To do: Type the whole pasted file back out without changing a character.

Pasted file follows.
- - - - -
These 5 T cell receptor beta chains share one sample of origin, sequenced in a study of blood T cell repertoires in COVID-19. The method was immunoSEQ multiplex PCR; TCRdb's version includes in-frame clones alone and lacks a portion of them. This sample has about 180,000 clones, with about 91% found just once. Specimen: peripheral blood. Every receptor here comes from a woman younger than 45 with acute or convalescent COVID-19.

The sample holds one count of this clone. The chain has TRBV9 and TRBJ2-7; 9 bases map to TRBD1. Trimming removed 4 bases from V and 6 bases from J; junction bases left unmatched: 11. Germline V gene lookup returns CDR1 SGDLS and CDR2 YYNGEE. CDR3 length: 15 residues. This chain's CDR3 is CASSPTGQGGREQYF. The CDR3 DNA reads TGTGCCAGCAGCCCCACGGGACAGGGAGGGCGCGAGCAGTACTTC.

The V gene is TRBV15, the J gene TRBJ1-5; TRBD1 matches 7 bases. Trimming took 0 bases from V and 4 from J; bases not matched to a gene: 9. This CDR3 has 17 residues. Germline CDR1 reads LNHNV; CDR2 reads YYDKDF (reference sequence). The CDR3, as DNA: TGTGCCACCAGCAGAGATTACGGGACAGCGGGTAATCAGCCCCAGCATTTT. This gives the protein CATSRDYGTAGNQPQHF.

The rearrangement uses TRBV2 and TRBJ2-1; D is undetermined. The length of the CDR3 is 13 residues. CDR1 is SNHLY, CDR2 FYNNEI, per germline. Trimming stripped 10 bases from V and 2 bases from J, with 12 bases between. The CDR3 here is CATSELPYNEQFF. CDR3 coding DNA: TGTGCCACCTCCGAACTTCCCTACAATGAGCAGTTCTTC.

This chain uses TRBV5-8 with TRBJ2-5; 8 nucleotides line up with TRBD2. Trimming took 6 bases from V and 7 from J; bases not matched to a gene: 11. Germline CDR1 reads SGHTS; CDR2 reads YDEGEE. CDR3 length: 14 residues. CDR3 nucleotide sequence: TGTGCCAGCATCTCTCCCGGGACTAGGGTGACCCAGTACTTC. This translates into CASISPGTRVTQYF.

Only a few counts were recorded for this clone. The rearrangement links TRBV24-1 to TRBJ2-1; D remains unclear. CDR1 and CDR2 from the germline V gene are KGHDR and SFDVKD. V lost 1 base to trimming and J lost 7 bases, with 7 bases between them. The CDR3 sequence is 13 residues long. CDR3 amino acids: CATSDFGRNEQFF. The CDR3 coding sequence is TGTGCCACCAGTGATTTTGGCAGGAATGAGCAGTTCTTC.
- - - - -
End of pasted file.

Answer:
These 5 T cell receptor beta chains share one sample of origin, sequenced in a study of blood T cell repertoires in COVID-19. The method was immunoSEQ multiplex PCR; TCRdb's version includes in-frame clones alone and lacks a portion of them. This sample has about 180,000 clones, with about 91% found just once. Specimen: peripheral blood. Every receptor here comes from a woman younger than 45 with acute or convalescent COVID-19.

The sample holds one count of this clone. The chain has TRBV9 and TRBJ2-7; 9 bases map to TRBD1. Trimming removed 4 bases from V and 6 bases from J; junction bases left unmatched: 11. Germline V gene lookup returns CDR1 SGDLS and CDR2 YYNGEE. CDR3 length: 15 residues. This chain's CDR3 is CASSPTGQGGREQYF. The CDR3 DNA reads TGTGCCAGCAGCCCCACGGGACAGGGAGGGCGCGAGCAGTACTTC.

The V gene is TRBV15, the J gene TRBJ1-5; TRBD1 matches 7 bases. Trimming took 0 bases from V and 4 from J; bases not matched to a gene: 9. This CDR3 has 17 residues. Germline CDR1 reads LNHNV; CDR2 reads YYDKDF (reference sequence). The CDR3, as DNA: TGTGCCACCAGCAGAGATTACGGGACAGCGGGTAATCAGCCCCAGCATTTT. This gives the protein CATSRDYGTAGNQPQHF.

The rearrangement uses TRBV2 and TRBJ2-1; D is undetermined. The length of the CDR3 is 13 residues. CDR1 is SNHLY, CDR2 FYNNEI, per germline. Trimming stripped 10 bases from V and 2 bases from J, with 12 bases between. The CDR3 here is CATSELPYNEQFF. CDR3 coding DNA: TGTGCCACCTCCGAACTTCCCTACAATGAGCAGTTCTTC.

This chain uses TRBV5-8 with TRBJ2-5; 8 nucleotides line up with TRBD2. Trimming took 6 bases from V and 7 from J; bases not matched to a gene: 11. Germline CDR1 reads SGHTS; CDR2 reads YDEGEE. CDR3 length: 14 residues. CDR3 nucleotide sequence: TGTGCCAGCATCTCTCCCGGGACTAGGGTGACCCAGTACTTC. This translates into CASISPGTRVTQYF.

Only a few counts were recorded for this clone. The rearrangement links TRBV24-1 to TRBJ2-1; D remains unclear. CDR1 and CDR2 from the germline V gene are KGHDR and SFDVKD. V lost 1 base to trimming and J lost 7 bases, with 7 bases between them. The CDR3 sequence is 13 residues long. CDR3 amino acids: CATSDFGRNEQFF. The CDR3 coding sequence is TGTGCCACCAGTGATTTTGGCAGGAATGAGCAGTTCTTC.